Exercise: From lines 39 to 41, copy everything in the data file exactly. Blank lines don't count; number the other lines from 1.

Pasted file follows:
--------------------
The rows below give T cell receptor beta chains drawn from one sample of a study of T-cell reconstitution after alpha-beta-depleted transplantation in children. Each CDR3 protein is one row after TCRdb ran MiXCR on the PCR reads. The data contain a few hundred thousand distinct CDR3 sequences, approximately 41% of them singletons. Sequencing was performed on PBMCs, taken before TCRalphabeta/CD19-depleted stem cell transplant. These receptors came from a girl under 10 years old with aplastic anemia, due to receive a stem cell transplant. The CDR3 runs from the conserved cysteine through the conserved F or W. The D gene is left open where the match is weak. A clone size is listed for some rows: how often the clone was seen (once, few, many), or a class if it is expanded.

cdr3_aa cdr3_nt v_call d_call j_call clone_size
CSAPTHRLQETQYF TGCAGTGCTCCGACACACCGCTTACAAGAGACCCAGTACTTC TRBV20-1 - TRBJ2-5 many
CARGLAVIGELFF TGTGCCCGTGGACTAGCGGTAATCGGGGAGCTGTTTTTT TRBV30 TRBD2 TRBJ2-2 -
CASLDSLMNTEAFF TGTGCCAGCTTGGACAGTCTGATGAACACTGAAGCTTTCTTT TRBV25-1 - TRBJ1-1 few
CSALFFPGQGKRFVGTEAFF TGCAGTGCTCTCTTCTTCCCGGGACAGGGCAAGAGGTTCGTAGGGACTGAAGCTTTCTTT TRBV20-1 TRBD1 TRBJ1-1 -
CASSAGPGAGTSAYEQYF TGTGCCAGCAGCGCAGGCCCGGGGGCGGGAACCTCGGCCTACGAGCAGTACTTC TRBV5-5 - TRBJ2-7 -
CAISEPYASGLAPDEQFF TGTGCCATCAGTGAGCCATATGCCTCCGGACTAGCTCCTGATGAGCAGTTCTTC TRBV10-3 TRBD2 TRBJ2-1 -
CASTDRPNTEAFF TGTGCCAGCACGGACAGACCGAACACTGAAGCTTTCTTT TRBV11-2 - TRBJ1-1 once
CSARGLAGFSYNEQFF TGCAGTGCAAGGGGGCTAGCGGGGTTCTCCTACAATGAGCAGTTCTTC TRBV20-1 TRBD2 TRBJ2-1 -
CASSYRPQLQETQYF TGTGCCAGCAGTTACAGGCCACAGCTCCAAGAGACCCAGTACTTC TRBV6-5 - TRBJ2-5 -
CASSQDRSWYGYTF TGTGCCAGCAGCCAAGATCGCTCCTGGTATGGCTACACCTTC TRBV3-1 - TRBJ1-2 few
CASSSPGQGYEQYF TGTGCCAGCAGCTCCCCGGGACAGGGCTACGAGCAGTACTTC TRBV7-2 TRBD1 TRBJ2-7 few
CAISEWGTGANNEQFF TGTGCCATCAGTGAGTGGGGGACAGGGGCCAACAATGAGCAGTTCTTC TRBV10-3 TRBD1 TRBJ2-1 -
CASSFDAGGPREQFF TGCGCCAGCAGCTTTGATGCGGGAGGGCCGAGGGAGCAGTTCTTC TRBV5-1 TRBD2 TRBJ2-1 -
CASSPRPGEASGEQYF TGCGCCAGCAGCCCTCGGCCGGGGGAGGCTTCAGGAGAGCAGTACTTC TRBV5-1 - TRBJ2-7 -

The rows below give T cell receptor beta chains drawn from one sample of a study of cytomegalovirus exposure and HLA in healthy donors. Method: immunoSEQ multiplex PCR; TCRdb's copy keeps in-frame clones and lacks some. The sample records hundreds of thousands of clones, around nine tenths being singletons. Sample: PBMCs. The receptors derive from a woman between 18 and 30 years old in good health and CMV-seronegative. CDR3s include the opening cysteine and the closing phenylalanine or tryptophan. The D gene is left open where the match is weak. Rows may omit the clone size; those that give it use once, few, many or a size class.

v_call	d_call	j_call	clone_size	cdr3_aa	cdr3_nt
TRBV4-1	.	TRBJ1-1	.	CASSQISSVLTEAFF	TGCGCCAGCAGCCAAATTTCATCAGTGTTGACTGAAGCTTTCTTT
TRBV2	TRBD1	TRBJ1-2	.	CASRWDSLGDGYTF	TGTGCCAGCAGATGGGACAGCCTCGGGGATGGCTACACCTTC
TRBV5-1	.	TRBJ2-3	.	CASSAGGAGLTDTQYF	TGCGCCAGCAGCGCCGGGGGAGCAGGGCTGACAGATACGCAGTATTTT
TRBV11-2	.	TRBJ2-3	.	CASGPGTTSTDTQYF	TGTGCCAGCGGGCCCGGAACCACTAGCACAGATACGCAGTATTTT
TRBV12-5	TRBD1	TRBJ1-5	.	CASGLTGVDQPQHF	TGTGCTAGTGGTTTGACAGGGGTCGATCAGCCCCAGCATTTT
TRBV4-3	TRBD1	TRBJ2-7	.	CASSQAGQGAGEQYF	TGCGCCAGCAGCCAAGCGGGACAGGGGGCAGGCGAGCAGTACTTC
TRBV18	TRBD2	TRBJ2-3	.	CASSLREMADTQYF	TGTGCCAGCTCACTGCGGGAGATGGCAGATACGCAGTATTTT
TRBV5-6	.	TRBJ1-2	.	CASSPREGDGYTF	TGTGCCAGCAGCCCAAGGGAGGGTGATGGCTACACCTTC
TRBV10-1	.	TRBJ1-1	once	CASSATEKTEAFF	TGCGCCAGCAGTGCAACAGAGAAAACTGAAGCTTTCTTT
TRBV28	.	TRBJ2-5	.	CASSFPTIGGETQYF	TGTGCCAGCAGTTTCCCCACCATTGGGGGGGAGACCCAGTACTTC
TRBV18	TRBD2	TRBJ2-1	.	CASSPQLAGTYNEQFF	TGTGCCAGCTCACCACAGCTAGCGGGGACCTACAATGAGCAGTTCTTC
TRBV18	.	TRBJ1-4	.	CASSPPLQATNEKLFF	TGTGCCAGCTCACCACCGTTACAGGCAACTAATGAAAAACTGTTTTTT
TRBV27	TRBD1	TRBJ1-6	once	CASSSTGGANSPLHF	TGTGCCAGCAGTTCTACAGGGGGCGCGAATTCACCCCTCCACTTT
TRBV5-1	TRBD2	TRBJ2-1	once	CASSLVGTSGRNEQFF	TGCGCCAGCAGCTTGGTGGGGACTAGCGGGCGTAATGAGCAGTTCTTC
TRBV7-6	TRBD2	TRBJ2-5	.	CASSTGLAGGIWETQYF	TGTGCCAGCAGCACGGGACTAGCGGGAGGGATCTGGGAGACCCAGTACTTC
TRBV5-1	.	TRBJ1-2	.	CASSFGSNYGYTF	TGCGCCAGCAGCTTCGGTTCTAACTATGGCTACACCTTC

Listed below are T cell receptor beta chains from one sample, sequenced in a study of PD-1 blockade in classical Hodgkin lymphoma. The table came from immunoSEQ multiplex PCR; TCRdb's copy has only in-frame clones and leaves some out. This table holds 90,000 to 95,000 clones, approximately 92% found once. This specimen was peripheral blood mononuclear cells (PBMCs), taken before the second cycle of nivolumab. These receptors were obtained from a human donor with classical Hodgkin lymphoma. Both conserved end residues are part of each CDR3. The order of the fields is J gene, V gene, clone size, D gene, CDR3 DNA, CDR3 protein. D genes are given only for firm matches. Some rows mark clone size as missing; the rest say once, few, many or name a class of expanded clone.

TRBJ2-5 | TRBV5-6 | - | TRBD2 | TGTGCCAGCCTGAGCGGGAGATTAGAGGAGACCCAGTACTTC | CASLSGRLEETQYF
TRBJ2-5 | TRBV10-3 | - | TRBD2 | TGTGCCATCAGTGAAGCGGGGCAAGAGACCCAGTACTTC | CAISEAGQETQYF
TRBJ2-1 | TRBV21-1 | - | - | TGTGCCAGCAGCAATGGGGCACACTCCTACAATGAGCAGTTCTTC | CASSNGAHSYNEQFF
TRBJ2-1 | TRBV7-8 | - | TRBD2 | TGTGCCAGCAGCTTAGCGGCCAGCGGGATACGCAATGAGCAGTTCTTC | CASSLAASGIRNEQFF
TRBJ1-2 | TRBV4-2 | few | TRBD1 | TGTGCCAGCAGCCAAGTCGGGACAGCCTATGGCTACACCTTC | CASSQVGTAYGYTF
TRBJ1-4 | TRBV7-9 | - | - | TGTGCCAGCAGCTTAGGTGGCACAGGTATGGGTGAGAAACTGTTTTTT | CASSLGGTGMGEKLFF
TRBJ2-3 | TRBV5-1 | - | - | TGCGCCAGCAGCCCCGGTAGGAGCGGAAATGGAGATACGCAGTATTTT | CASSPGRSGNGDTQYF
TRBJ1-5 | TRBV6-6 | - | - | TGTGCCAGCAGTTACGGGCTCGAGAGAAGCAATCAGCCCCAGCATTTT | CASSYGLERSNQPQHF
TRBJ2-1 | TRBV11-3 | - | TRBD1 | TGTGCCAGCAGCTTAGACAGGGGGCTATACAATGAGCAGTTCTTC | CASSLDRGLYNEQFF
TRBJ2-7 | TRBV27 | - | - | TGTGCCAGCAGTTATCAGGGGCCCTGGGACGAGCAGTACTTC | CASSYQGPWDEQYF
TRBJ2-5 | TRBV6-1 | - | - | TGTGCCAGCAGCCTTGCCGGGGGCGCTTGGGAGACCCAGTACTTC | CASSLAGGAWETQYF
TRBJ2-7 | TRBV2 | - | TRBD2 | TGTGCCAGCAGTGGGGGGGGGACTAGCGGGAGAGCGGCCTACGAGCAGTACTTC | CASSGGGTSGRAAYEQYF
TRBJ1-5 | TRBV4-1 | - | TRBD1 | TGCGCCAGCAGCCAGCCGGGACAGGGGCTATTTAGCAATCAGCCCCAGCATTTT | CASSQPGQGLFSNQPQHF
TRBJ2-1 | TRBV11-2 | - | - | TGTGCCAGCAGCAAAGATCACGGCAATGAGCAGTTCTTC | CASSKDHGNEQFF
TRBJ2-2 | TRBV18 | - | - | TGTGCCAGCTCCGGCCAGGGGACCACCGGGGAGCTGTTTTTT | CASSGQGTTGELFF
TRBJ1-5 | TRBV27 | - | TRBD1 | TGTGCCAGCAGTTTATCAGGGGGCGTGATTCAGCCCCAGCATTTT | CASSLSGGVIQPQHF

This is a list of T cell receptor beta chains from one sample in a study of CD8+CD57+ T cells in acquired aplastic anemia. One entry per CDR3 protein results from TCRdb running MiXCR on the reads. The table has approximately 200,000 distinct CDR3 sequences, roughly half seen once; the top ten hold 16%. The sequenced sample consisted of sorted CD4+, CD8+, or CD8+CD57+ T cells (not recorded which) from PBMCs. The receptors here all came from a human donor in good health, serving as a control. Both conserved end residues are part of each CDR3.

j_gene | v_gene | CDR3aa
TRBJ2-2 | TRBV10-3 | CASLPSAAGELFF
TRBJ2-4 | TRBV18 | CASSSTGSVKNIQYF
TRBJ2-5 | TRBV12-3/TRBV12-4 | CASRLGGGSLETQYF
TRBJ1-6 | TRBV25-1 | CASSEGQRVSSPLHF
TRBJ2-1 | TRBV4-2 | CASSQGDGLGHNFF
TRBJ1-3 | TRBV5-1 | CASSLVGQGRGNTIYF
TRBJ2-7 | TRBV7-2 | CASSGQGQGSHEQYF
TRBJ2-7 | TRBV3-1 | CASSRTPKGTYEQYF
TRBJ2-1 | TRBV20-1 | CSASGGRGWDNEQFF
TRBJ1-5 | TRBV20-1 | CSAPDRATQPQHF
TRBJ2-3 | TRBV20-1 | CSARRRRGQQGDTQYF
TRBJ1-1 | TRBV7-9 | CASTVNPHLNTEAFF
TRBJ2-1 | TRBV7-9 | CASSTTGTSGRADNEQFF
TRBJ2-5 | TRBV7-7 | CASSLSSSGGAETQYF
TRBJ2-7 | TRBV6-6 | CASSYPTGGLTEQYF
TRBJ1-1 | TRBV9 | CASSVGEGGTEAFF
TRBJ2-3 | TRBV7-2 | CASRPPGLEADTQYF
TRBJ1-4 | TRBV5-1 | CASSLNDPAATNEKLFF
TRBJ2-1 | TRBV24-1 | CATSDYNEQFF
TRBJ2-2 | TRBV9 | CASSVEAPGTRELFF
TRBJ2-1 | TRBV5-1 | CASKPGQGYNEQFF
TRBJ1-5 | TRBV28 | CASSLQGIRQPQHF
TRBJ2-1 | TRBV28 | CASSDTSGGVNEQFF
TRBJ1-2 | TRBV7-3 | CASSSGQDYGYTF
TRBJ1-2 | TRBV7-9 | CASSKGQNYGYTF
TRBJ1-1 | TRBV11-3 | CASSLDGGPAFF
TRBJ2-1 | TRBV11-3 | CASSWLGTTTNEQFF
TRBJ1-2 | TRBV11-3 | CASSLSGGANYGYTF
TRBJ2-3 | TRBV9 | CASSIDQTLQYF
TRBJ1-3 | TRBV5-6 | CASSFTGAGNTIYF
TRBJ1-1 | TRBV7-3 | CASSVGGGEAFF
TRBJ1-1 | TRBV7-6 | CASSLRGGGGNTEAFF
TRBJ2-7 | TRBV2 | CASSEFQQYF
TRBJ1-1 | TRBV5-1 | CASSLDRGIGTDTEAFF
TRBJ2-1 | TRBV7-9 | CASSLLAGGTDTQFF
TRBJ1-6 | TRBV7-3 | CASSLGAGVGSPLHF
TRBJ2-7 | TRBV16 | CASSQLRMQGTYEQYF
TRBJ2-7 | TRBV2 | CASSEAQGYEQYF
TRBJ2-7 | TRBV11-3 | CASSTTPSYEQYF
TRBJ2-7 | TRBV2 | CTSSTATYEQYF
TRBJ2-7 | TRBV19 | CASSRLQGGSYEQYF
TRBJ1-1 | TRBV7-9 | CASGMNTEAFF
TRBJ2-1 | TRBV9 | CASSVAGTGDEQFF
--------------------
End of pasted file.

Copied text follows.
TRBJ2-1 | TRBV7-8 | - | TRBD2 | TGTGCCAGCAGCTTAGCGGCCAGCGGGATACGCAATGAGCAGTTCTTC | CASSLAASGIRNEQFF
TRBJ1-2 | TRBV4-2 | few | TRBD1 | TGTGCCAGCAGCCAAGTCGGGACAGCCTATGGCTACACCTTC | CASSQVGTAYGYTF
TRBJ1-4 | TRBV7-9 | - | - | TGTGCCAGCAGCTTAGGTGGCACAGGTATGGGTGAGAAACTGTTTTTT | CASSLGGTGMGEKLFF